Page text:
21. 21. Features Cost advantages from ecology o Bee-keeping in pristine environment (no vehicular pollution) in Himachal oFishery topological advantage (reservoirs) in Himachal , FV (fertile climate) BHR, Vermin from Common lands Organization generally individual, proprietary and mostly home based –few cases of common work space Techniques-manual/ simple machines, household implements for F&V processing. FP and CRF use electricity Family labour, own finance, few cases of borrowing from traders, SHG Cheap sourcing from own farm, neighbours, commons (vermin, dung), forests
  22. 22. Problems  Marketing greatest constraint reported  Not all product sold (esp NEC little demand)- used for home/farm use  Sold mostly through traders, Direct sales in village haats, Kissan melas (DWACRA), cooperatives in HRY, PJB (branded), ASSM (weak), national company (branded honey) in HP  Training not always useful as in FP  Male support crucial for marketing or input purchase
  23. 23. New features  Group operation (distinct from partnership) in Rajasthan, Bihar and Andhra Pradesh –- cost economy  Common workshops-share rents, machines (purchased or provided by supporting agencies or traders). Individual raw materials collective bargaining.  Not reported in most regions including Punjab and Haryana. • Branding • Cooperative with brand in PJB HRY -Dairy • Contract with company for national market-branded Honey in HP, Coir Board • Revival with new technology and training  Brinjal in HP using biopesticides and cross-bred cows with improved feed in HP • Gender  Female labour intensive, FP women have traditional expertise, Women supervision, easier access to credit, Male cooperation but help in outdoor work and negotiation (familiar stereotype)
  24. 24. Potentials  Farming can be integrated with and supplemented by enterprises of basic level processing services  Post harvest operations manual or with simple machines, cleaning/sanitizing, threshing, feeding animals/fertilizing soil separating, cutting- primary processing –preservation, making butter etc., craft work with by products and wastes.  Farming of new crops with new inputs/methods as special enterprises- need advert, awareness, support  Certified training primarily hygienic practices, customer preferences, nutrition of human and animals, efficient methods- basic managerial practices  Specialized marketing support needed- State, corporate responsibility, cooperatives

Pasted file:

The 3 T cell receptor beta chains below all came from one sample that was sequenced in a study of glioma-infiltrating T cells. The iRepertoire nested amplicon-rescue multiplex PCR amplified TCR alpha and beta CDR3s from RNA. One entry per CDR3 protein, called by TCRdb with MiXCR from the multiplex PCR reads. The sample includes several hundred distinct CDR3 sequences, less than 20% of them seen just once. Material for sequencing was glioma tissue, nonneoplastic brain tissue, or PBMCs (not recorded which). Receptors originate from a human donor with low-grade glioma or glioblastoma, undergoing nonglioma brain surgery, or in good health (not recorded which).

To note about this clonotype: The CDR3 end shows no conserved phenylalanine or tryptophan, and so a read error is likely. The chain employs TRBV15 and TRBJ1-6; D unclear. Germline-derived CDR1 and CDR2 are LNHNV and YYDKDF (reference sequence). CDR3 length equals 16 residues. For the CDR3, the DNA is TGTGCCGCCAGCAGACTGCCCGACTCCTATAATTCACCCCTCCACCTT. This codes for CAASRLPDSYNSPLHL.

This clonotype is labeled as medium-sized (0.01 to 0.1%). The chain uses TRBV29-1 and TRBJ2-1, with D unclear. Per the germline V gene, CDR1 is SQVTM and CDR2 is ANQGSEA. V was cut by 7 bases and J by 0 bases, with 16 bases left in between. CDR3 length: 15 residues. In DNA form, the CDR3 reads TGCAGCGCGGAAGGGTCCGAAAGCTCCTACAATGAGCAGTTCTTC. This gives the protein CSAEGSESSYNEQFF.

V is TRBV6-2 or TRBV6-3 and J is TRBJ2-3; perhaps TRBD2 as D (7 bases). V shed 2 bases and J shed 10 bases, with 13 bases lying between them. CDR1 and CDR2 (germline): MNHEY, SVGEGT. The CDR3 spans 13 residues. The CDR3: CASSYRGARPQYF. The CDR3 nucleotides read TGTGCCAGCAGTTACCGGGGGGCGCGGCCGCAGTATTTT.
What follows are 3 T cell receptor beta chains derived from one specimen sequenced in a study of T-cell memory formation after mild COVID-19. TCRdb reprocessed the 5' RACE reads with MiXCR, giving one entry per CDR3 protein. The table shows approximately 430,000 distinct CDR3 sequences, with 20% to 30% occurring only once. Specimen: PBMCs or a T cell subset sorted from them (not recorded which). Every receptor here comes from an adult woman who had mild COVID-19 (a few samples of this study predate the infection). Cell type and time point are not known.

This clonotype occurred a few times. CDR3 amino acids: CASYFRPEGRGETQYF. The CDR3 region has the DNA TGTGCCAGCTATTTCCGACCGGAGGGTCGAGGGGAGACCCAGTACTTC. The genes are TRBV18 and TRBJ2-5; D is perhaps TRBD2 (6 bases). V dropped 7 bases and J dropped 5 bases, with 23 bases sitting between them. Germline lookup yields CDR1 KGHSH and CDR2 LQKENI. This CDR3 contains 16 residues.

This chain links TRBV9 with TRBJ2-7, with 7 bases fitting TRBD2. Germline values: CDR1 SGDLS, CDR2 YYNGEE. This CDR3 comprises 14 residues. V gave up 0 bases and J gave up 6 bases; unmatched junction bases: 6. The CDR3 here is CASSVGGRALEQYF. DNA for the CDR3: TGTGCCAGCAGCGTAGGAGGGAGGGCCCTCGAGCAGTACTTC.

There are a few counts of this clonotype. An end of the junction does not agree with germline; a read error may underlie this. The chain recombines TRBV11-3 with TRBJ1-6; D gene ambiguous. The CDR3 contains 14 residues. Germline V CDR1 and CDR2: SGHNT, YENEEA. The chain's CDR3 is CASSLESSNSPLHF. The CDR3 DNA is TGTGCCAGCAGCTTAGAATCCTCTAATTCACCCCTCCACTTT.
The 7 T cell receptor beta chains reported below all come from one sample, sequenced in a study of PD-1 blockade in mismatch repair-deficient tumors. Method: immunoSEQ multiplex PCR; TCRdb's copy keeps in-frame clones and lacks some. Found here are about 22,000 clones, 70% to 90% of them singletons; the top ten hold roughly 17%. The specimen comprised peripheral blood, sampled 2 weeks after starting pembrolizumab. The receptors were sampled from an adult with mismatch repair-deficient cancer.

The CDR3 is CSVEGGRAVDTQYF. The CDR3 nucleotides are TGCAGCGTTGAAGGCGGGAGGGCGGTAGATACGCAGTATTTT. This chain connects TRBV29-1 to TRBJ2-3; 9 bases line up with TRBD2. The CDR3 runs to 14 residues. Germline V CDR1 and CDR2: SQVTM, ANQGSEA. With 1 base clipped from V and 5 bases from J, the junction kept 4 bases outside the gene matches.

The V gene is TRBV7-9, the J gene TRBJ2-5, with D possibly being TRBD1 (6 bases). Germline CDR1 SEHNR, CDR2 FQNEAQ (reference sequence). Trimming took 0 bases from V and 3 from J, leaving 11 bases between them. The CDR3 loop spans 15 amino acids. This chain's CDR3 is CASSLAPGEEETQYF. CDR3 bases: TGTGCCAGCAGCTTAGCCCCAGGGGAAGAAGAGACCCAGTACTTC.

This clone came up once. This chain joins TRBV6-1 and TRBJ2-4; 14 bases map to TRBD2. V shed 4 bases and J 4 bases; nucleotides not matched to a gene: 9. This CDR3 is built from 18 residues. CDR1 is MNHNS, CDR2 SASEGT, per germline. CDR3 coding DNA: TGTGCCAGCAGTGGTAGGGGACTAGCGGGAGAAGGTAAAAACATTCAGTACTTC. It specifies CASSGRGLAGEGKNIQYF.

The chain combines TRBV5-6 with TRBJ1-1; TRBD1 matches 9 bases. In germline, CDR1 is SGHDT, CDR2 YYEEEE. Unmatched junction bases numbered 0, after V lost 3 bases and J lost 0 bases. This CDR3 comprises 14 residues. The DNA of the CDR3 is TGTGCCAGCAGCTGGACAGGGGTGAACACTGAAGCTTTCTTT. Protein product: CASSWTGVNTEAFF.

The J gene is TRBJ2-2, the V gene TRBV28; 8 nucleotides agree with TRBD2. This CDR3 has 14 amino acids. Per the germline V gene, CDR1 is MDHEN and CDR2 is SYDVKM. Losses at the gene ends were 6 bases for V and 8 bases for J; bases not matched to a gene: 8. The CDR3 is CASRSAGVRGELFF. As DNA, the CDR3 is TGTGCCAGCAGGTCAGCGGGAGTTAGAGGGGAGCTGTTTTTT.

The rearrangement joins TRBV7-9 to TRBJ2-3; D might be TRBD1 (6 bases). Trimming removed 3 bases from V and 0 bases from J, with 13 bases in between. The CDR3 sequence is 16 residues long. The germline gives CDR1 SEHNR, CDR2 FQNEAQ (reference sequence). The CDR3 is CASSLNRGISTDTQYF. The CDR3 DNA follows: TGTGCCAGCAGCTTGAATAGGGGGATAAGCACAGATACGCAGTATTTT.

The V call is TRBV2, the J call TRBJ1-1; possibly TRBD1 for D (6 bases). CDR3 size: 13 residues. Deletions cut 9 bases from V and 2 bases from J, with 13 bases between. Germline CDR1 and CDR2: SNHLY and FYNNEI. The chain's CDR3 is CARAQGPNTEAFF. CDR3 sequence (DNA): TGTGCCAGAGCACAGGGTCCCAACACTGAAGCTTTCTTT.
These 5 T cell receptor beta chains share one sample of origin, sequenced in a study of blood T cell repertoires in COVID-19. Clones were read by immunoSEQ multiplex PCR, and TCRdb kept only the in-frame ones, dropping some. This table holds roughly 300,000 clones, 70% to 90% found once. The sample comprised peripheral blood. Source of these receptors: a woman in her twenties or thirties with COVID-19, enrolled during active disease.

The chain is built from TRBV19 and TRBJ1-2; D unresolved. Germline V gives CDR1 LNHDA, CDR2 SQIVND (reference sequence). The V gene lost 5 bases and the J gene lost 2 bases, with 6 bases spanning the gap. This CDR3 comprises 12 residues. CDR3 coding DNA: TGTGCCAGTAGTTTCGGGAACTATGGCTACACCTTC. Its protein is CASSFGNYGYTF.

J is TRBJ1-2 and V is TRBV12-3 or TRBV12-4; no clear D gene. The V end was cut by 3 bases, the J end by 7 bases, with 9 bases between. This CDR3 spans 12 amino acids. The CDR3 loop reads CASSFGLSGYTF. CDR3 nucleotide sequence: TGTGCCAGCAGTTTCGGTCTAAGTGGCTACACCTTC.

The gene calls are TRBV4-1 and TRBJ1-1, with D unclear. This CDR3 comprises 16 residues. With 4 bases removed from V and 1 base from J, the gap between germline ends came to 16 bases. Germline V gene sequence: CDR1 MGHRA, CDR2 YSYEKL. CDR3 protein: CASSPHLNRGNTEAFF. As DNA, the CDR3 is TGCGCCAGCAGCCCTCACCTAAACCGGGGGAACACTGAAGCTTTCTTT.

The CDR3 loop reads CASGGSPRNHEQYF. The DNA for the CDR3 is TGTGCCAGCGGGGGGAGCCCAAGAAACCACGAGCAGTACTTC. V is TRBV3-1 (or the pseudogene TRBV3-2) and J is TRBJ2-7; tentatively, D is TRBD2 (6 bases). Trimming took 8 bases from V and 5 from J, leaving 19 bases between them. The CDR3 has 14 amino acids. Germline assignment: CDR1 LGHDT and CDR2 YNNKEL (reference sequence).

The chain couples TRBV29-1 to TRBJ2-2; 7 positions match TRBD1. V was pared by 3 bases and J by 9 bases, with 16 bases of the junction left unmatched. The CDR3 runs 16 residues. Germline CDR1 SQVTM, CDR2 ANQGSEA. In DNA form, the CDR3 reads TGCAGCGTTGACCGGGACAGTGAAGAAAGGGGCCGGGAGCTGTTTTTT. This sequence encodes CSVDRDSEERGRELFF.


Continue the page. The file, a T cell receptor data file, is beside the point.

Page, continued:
25. 25. Small Enterprises (Only Food Processing NIC 15)  Data-NSSO 62nd round (2005-06) and 67th round (2010-11) secondary  Unregistered units in unorganized sector  Undertakings engaged in production meant for sale fully or partly  Operated by hhds singly or jointly  Excluding those registered under Factories Act or run by govt/ PSU  Include hhld and non hhd entrpr with and without hiring labour
  26. 26. The decline of the small units  Unorganized sector dominance strong in number of units (only 1%in Orgnzd) but poor (less than 5%) in value of output, 79% employment; 19% value of material  Between 2000-01 to 2010-11, number of units declined by 25%, employment by 30%  Shift to urban location (small increase in number, workers), huge fall in rural  Workers per unit 2.3 to 2.14- fall in both Rural and Urban
  27. 27. Missing opportunity  Integrate/tie with agriculture, trading and larger industries, malls/retailers and export markets  Understand their difficulties of viability  power supply, management deficiencies, capital, inconsistency with global norms/customer preferences, dependence on State support, Land issues, Environment  Delineate core competencies  Traders generally link with both farmers and business  Contentious relation with traders-  Ideally synergy with agriculture and large industries- need to improve professional relations  Traders play useful role, take risk, bring information esp price and market opportunities  Generally same traders as for agro-products